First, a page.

Kenya’s resource challenge


This month, the leaders of East African Community member countries are set to endorse amove to establish a monetary union, which they have been pursuing since 2000. But the recent discovery of massive natural-resource deposits in Kenya and elsewhere should prompt them to rethink this goal.

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Kenya has been exporting energy for years – in the form of some of the world’s fastest long-distance runners. But Kenya will soon be exporting another, far more profitable kind of energy, as it taps into a string of recently discovered oil fields in its 450-mile-long section of the Great Rift Valley, a fissure in the earth’s crust that runs from Lebanon to Mozambique.

African countries have plenty of experience with the downsides of major resource endowments. Kenya must learn from these cases, in order to prevent its new oil riches from tripping up East Africa in its headlong dash toward monetary union.

The riches are indeed vast. In the last two years, more than 1.7 billion barrels of oil have been discovered in the Lokichar basin. Estimates vary widely, but there could be up to 20 billion barrels – a volume that would make Kenya one of Africa’s most resource-rich countries, second only to Nigeria, which has 37 billion barrels of proven reserves. Nearby, Uganda has discovered 3.5 billion barrels, and Tanzania has found vast reserves of natural gas.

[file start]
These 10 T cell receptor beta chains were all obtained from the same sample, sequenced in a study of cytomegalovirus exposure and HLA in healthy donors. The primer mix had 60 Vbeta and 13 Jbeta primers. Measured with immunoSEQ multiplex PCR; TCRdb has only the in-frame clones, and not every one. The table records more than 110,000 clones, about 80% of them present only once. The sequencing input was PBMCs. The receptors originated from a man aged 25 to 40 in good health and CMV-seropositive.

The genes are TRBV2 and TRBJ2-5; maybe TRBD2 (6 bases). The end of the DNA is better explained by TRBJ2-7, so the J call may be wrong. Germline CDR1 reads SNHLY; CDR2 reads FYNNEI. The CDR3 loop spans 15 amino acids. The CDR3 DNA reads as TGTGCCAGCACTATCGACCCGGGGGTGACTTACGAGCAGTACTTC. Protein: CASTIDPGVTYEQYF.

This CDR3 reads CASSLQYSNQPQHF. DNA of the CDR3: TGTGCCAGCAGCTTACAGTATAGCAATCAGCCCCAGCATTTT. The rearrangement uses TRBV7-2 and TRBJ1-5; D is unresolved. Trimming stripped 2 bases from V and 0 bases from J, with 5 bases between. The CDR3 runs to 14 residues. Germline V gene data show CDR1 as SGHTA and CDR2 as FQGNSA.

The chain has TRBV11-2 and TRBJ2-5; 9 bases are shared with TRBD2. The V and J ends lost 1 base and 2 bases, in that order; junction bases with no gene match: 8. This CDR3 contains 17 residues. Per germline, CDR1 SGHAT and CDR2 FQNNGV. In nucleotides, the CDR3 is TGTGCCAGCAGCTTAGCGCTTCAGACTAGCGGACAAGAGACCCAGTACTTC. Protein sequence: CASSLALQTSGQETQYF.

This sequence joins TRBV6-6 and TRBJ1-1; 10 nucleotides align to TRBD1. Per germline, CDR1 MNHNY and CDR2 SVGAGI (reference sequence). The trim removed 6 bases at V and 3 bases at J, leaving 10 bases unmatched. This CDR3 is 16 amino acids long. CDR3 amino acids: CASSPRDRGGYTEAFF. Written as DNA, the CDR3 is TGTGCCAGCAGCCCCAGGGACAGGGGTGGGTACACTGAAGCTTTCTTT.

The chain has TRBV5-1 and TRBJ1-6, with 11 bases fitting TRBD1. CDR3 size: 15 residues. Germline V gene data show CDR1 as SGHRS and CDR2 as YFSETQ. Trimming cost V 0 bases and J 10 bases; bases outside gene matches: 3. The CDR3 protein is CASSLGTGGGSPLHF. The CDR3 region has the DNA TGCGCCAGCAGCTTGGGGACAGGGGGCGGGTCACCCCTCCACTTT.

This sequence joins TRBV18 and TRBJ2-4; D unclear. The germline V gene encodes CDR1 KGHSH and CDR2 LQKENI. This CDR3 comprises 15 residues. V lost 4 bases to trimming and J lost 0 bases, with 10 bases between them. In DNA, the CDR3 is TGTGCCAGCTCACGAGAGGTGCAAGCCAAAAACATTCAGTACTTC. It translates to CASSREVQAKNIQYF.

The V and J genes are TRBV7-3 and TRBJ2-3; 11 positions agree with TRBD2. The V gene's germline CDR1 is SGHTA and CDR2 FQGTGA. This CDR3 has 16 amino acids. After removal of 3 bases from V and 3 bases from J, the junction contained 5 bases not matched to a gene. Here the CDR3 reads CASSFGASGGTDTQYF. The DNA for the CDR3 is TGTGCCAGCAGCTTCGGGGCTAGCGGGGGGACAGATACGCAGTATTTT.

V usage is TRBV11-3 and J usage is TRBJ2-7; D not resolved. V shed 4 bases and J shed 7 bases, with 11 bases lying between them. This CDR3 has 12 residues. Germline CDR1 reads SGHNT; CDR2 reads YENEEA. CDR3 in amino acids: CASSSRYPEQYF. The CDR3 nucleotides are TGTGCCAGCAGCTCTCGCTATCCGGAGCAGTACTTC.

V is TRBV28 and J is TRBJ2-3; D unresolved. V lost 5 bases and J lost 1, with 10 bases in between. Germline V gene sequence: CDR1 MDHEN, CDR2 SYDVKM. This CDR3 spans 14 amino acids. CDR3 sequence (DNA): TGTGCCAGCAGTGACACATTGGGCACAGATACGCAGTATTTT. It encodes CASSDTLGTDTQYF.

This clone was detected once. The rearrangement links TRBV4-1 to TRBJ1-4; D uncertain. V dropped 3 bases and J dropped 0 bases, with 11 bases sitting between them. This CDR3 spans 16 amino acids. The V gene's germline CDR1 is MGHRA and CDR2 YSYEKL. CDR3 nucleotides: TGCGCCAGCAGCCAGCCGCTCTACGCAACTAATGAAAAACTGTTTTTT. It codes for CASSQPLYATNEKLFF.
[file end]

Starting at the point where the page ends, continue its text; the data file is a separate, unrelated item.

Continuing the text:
These countries now must determine how to avoid the “resource curse” – an all-too-common affliction whereby rising resource revenues lead to volatility, rent seeking, and corruption, while spurring real exchange-rate appreciation and wage increases, thereby undermining other economic sectors’ competitiveness. The key will be to capture the oil revenues and invest them wisely, thereby converting below-ground assets into above-ground assets that yield an adequate rate of return and stimulate economic development.

In Africa, oil is usually extracted by foreign companies, so well designed taxes are needed to ensure that countries retain a fair share of the profits. While taxing profits looks good on paper, it encourages oil producers simply to shift their profits to a tax haven. Royalties, which tax each barrel as it is produced, are a more effective approach. Oil prices are also notoriously volatile, so the tax scheme must ensure that the government and the oil companies share the costs and benefits of price fluctuations.

Kenya’s next challenge will be to invest the taxes in much-needed infrastructure projects, including roads, sanitation, hospitals, and schools. High-income countries like Norway can borrow to finance such projects, allowing them to save their oil wealth in a sovereign fund. For Kenya, by contrast, borrowing is expensive. Oil therefore provides an important opportunity to lay the groundwork for long-term economic growth and development.

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Article prepared by Klaus Cooper

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